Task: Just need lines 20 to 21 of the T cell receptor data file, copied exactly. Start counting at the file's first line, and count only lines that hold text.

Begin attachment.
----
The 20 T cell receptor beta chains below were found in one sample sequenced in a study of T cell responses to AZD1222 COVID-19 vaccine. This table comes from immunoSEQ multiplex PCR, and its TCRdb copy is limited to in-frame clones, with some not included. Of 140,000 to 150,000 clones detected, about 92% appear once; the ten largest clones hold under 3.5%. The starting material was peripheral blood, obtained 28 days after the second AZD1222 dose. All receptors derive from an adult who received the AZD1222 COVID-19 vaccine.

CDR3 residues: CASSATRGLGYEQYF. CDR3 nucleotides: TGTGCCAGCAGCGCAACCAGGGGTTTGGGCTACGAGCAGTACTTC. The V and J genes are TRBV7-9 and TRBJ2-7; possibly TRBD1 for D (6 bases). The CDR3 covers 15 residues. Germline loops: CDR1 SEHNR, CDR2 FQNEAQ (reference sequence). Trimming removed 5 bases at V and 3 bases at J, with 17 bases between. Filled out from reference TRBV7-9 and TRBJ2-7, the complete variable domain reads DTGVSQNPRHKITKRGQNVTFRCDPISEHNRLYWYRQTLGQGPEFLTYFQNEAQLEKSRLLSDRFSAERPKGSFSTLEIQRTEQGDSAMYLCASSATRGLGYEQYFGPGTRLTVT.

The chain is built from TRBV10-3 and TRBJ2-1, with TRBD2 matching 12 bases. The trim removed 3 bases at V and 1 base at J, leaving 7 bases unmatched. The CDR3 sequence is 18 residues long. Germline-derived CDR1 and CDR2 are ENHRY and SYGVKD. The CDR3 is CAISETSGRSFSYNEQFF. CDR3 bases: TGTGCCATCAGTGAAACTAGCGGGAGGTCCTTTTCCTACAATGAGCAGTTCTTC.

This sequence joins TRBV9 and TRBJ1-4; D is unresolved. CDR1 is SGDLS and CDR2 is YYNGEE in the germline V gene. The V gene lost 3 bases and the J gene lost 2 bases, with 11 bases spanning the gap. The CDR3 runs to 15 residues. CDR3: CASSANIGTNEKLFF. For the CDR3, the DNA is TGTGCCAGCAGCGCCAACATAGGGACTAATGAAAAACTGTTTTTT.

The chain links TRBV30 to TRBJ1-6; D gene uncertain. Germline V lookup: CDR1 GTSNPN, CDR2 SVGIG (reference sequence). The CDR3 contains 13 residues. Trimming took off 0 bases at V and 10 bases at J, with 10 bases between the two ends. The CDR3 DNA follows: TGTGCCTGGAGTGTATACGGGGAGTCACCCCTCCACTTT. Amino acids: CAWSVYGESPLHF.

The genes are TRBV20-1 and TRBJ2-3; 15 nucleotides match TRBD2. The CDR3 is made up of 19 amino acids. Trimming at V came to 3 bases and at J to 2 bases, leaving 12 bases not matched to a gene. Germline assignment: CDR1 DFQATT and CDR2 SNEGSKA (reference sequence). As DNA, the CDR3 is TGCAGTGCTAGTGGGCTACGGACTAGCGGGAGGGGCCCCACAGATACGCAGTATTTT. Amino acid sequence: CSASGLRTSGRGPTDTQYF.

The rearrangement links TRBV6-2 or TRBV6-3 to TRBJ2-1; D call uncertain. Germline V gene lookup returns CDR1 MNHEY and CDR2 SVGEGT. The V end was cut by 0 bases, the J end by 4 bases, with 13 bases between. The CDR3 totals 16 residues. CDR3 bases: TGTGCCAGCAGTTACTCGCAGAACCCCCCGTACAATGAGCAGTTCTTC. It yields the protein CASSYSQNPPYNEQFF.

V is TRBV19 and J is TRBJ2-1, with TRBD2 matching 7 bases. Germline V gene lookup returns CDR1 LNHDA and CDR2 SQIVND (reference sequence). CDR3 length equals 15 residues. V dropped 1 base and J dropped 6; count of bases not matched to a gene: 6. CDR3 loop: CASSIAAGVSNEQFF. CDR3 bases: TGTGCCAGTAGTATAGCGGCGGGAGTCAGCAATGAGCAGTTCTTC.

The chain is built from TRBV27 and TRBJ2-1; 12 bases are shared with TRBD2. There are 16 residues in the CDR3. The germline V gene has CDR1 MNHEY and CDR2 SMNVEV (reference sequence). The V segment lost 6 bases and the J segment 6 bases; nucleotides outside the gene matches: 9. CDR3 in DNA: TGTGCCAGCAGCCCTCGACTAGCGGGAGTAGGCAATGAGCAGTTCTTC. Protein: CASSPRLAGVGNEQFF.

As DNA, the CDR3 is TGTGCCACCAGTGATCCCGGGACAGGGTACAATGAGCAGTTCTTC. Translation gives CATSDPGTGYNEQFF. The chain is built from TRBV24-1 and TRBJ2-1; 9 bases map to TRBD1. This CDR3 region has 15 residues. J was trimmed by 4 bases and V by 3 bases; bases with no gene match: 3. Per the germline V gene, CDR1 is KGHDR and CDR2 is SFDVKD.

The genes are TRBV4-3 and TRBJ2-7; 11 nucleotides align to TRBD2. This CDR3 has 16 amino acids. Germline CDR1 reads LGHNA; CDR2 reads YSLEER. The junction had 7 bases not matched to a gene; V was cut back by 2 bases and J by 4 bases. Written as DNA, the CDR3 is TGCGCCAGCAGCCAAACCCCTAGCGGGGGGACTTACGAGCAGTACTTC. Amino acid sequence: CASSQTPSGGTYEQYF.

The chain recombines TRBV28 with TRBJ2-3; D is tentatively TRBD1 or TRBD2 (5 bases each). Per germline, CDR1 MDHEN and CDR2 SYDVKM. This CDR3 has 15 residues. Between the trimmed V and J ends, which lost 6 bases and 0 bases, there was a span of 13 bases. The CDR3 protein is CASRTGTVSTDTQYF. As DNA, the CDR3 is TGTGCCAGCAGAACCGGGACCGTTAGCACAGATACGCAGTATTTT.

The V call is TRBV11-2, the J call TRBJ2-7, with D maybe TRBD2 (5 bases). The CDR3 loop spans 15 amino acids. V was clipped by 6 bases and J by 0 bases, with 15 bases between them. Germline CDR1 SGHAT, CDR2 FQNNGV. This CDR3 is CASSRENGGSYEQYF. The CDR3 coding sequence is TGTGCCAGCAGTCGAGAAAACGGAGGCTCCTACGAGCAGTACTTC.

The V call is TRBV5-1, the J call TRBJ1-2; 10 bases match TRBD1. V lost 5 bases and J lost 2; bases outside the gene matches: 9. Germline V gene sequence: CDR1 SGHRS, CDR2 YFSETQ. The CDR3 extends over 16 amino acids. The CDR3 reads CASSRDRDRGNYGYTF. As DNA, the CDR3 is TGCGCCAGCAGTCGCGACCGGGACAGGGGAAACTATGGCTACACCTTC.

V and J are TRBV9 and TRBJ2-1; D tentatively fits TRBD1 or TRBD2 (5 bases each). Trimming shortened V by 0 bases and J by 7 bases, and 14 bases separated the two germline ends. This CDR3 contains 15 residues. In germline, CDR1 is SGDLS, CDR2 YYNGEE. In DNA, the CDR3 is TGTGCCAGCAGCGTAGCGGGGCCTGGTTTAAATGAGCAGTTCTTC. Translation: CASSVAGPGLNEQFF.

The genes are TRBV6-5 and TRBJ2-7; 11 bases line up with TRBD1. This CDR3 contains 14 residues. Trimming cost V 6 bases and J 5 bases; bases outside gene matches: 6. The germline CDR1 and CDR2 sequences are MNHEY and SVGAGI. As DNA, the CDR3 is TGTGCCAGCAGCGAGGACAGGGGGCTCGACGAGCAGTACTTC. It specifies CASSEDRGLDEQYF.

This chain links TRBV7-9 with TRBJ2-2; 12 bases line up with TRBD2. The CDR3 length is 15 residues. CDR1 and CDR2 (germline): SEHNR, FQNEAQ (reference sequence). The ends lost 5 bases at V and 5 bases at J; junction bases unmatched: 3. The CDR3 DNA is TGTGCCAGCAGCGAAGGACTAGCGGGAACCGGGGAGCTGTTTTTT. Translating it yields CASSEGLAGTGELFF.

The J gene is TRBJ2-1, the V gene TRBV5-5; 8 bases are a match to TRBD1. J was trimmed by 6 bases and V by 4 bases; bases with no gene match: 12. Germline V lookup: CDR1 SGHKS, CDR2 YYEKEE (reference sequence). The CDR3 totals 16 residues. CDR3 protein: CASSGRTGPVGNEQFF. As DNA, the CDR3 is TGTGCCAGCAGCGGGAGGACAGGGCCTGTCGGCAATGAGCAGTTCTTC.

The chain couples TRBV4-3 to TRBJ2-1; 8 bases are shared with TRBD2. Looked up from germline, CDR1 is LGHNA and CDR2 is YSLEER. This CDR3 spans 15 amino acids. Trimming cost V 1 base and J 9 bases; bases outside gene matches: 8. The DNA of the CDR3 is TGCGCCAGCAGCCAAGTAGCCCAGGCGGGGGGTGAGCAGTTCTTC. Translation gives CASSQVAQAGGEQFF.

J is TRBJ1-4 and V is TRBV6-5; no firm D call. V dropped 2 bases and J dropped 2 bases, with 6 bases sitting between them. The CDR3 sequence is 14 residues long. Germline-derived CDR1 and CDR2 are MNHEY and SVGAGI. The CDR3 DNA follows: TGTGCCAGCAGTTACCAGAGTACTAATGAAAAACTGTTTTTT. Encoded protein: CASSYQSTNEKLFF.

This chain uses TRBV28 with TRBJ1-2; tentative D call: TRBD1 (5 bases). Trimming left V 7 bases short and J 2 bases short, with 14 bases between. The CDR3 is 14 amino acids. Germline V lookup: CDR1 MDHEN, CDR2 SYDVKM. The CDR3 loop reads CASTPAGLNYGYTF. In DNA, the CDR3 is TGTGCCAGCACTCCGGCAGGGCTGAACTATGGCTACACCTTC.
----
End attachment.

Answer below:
J is TRBJ1-4 and V is TRBV6-5; no firm D call. V dropped 2 bases and J dropped 2 bases, with 6 bases sitting between them. The CDR3 sequence is 14 residues long. Germline-derived CDR1 and CDR2 are MNHEY and SVGAGI. The CDR3 DNA follows: TGTGCCAGCAGTTACCAGAGTACTAATGAAAAACTGTTTTTT. Encoded protein: CASSYQSTNEKLFF.

This chain uses TRBV28 with TRBJ1-2; tentative D call: TRBD1 (5 bases). Trimming left V 7 bases short and J 2 bases short, with 14 bases between. The CDR3 is 14 amino acids. Germline V lookup: CDR1 MDHEN, CDR2 SYDVKM. The CDR3 loop reads CASTPAGLNYGYTF. In DNA, the CDR3 is TGTGCCAGCACTCCGGCAGGGCTGAACTATGGCTACACCTTC.